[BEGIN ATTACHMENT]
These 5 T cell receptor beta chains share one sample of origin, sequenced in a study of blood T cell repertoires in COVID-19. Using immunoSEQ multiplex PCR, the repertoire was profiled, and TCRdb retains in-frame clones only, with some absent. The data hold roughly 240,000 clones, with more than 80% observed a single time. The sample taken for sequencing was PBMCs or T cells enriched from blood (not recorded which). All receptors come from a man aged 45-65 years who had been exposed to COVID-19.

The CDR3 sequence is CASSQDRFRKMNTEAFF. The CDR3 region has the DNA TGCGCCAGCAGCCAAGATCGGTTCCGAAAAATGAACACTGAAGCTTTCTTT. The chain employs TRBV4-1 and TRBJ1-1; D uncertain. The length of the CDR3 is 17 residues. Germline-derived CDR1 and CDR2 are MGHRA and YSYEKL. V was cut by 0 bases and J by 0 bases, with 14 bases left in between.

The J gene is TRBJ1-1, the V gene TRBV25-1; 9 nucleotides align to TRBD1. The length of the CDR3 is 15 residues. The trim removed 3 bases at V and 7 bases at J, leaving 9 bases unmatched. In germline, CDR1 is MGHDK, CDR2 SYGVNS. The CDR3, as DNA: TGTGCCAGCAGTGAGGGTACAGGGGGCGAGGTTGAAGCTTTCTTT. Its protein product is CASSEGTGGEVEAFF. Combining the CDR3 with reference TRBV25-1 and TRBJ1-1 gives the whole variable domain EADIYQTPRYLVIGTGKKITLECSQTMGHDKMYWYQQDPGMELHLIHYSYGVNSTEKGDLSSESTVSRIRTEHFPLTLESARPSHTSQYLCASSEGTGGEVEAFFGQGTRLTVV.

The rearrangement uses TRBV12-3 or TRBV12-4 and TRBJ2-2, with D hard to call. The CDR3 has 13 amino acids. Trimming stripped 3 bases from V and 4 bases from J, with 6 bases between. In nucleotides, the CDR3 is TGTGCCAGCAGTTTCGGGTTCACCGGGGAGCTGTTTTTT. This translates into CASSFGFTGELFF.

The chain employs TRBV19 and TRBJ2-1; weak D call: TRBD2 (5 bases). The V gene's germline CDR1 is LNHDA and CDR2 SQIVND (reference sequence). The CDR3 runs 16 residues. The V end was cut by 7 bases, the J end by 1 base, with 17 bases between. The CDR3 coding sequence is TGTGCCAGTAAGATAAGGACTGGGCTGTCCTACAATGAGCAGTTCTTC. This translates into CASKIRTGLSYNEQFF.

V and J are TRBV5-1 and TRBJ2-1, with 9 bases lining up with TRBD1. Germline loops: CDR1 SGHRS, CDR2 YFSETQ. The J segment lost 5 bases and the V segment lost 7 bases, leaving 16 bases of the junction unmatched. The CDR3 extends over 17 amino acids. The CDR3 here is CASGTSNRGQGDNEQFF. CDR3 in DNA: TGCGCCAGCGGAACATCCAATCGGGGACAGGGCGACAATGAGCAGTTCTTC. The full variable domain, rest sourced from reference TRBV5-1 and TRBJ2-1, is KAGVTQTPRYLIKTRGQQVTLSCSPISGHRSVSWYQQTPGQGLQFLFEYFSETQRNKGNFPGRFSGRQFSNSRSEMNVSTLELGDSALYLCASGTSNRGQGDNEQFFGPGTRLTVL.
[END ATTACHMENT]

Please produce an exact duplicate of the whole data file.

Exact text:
These 5 T cell receptor beta chains share one sample of origin, sequenced in a study of blood T cell repertoires in COVID-19. Using immunoSEQ multiplex PCR, the repertoire was profiled, and TCRdb retains in-frame clones only, with some absent. The data hold roughly 240,000 clones, with more than 80% observed a single time. The sample taken for sequencing was PBMCs or T cells enriched from blood (not recorded which). All receptors come from a man aged 45-65 years who had been exposed to COVID-19.

The CDR3 sequence is CASSQDRFRKMNTEAFF. The CDR3 region has the DNA TGCGCCAGCAGCCAAGATCGGTTCCGAAAAATGAACACTGAAGCTTTCTTT. The chain employs TRBV4-1 and TRBJ1-1; D uncertain. The length of the CDR3 is 17 residues. Germline-derived CDR1 and CDR2 are MGHRA and YSYEKL. V was cut by 0 bases and J by 0 bases, with 14 bases left in between.

The J gene is TRBJ1-1, the V gene TRBV25-1; 9 nucleotides align to TRBD1. The length of the CDR3 is 15 residues. The trim removed 3 bases at V and 7 bases at J, leaving 9 bases unmatched. In germline, CDR1 is MGHDK, CDR2 SYGVNS. The CDR3, as DNA: TGTGCCAGCAGTGAGGGTACAGGGGGCGAGGTTGAAGCTTTCTTT. Its protein product is CASSEGTGGEVEAFF. Combining the CDR3 with reference TRBV25-1 and TRBJ1-1 gives the whole variable domain EADIYQTPRYLVIGTGKKITLECSQTMGHDKMYWYQQDPGMELHLIHYSYGVNSTEKGDLSSESTVSRIRTEHFPLTLESARPSHTSQYLCASSEGTGGEVEAFFGQGTRLTVV.

The rearrangement uses TRBV12-3 or TRBV12-4 and TRBJ2-2, with D hard to call. The CDR3 has 13 amino acids. Trimming stripped 3 bases from V and 4 bases from J, with 6 bases between. In nucleotides, the CDR3 is TGTGCCAGCAGTTTCGGGTTCACCGGGGAGCTGTTTTTT. This translates into CASSFGFTGELFF.

The chain employs TRBV19 and TRBJ2-1; weak D call: TRBD2 (5 bases). The V gene's germline CDR1 is LNHDA and CDR2 SQIVND (reference sequence). The CDR3 runs 16 residues. The V end was cut by 7 bases, the J end by 1 base, with 17 bases between. The CDR3 coding sequence is TGTGCCAGTAAGATAAGGACTGGGCTGTCCTACAATGAGCAGTTCTTC. This translates into CASKIRTGLSYNEQFF.

V and J are TRBV5-1 and TRBJ2-1, with 9 bases lining up with TRBD1. Germline loops: CDR1 SGHRS, CDR2 YFSETQ. The J segment lost 5 bases and the V segment lost 7 bases, leaving 16 bases of the junction unmatched. The CDR3 extends over 17 amino acids. The CDR3 here is CASGTSNRGQGDNEQFF. CDR3 in DNA: TGCGCCAGCGGAACATCCAATCGGGGACAGGGCGACAATGAGCAGTTCTTC. The full variable domain, rest sourced from reference TRBV5-1 and TRBJ2-1, is KAGVTQTPRYLIKTRGQQVTLSCSPISGHRSVSWYQQTPGQGLQFLFEYFSETQRNKGNFPGRFSGRQFSNSRSEMNVSTLELGDSALYLCASGTSNRGQGDNEQFFGPGTRLTVL.